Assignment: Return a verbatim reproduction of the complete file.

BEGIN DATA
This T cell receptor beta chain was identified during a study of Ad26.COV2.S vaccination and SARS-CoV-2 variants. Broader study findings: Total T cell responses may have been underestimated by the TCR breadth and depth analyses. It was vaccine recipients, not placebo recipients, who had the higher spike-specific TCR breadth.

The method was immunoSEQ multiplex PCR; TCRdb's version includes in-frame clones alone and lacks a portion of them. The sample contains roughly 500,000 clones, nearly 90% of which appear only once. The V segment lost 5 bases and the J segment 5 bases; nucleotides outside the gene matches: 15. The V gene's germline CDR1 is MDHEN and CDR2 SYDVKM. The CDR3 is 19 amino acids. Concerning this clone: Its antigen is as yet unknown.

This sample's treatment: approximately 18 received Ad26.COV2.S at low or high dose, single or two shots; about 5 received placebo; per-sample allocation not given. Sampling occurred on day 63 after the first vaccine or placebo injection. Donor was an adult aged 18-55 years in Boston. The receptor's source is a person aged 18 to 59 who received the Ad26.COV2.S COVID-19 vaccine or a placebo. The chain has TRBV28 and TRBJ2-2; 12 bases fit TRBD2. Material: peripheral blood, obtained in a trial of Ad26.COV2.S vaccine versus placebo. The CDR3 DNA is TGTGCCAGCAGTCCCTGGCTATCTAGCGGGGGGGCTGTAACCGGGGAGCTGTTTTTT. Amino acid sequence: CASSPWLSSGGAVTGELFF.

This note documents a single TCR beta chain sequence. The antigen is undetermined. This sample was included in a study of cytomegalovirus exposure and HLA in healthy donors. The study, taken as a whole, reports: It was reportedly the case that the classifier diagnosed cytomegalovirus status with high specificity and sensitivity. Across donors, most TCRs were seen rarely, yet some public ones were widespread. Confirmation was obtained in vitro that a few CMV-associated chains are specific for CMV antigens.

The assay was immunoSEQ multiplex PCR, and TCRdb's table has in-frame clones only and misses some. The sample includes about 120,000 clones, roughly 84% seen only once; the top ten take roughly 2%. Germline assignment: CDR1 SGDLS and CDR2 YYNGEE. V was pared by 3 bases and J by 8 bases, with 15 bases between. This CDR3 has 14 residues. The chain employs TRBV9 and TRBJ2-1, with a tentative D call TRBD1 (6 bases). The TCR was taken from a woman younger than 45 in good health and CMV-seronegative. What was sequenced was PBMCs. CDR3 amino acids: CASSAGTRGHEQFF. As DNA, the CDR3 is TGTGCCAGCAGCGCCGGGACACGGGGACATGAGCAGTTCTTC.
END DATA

This T cell receptor beta chain was identified during a study of Ad26.COV2.S vaccination and SARS-CoV-2 variants. Broader study findings: Total T cell responses may have been underestimated by the TCR breadth and depth analyses. It was vaccine recipients, not placebo recipients, who had the higher spike-specific TCR breadth.

The method was immunoSEQ multiplex PCR; TCRdb's version includes in-frame clones alone and lacks a portion of them. The sample contains roughly 500,000 clones, nearly 90% of which appear only once. The V segment lost 5 bases and the J segment 5 bases; nucleotides outside the gene matches: 15. The V gene's germline CDR1 is MDHEN and CDR2 SYDVKM. The CDR3 is 19 amino acids. Concerning this clone: Its antigen is as yet unknown.

This sample's treatment: approximately 18 received Ad26.COV2.S at low or high dose, single or two shots; about 5 received placebo; per-sample allocation not given. Sampling occurred on day 63 after the first vaccine or placebo injection. Donor was an adult aged 18-55 years in Boston. The receptor's source is a person aged 18 to 59 who received the Ad26.COV2.S COVID-19 vaccine or a placebo. The chain has TRBV28 and TRBJ2-2; 12 bases fit TRBD2. Material: peripheral blood, obtained in a trial of Ad26.COV2.S vaccine versus placebo. The CDR3 DNA is TGTGCCAGCAGTCCCTGGCTATCTAGCGGGGGGGCTGTAACCGGGGAGCTGTTTTTT. Amino acid sequence: CASSPWLSSGGAVTGELFF.

This note documents a single TCR beta chain sequence. The antigen is undetermined. This sample was included in a study of cytomegalovirus exposure and HLA in healthy donors. The study, taken as a whole, reports: It was reportedly the case that the classifier diagnosed cytomegalovirus status with high specificity and sensitivity. Across donors, most TCRs were seen rarely, yet some public ones were widespread. Confirmation was obtained in vitro that a few CMV-associated chains are specific for CMV antigens.

The assay was immunoSEQ multiplex PCR, and TCRdb's table has in-frame clones only and misses some. The sample includes about 120,000 clones, roughly 84% seen only once; the top ten take roughly 2%. Germline assignment: CDR1 SGDLS and CDR2 YYNGEE. V was pared by 3 bases and J by 8 bases, with 15 bases between. This CDR3 has 14 residues. The chain employs TRBV9 and TRBJ2-1, with a tentative D call TRBD1 (6 bases). The TCR was taken from a woman younger than 45 in good health and CMV-seronegative. What was sequenced was PBMCs. CDR3 amino acids: CASSAGTRGHEQFF. As DNA, the CDR3 is TGTGCCAGCAGCGCCGGGACACGGGGACATGAGCAGTTCTTC.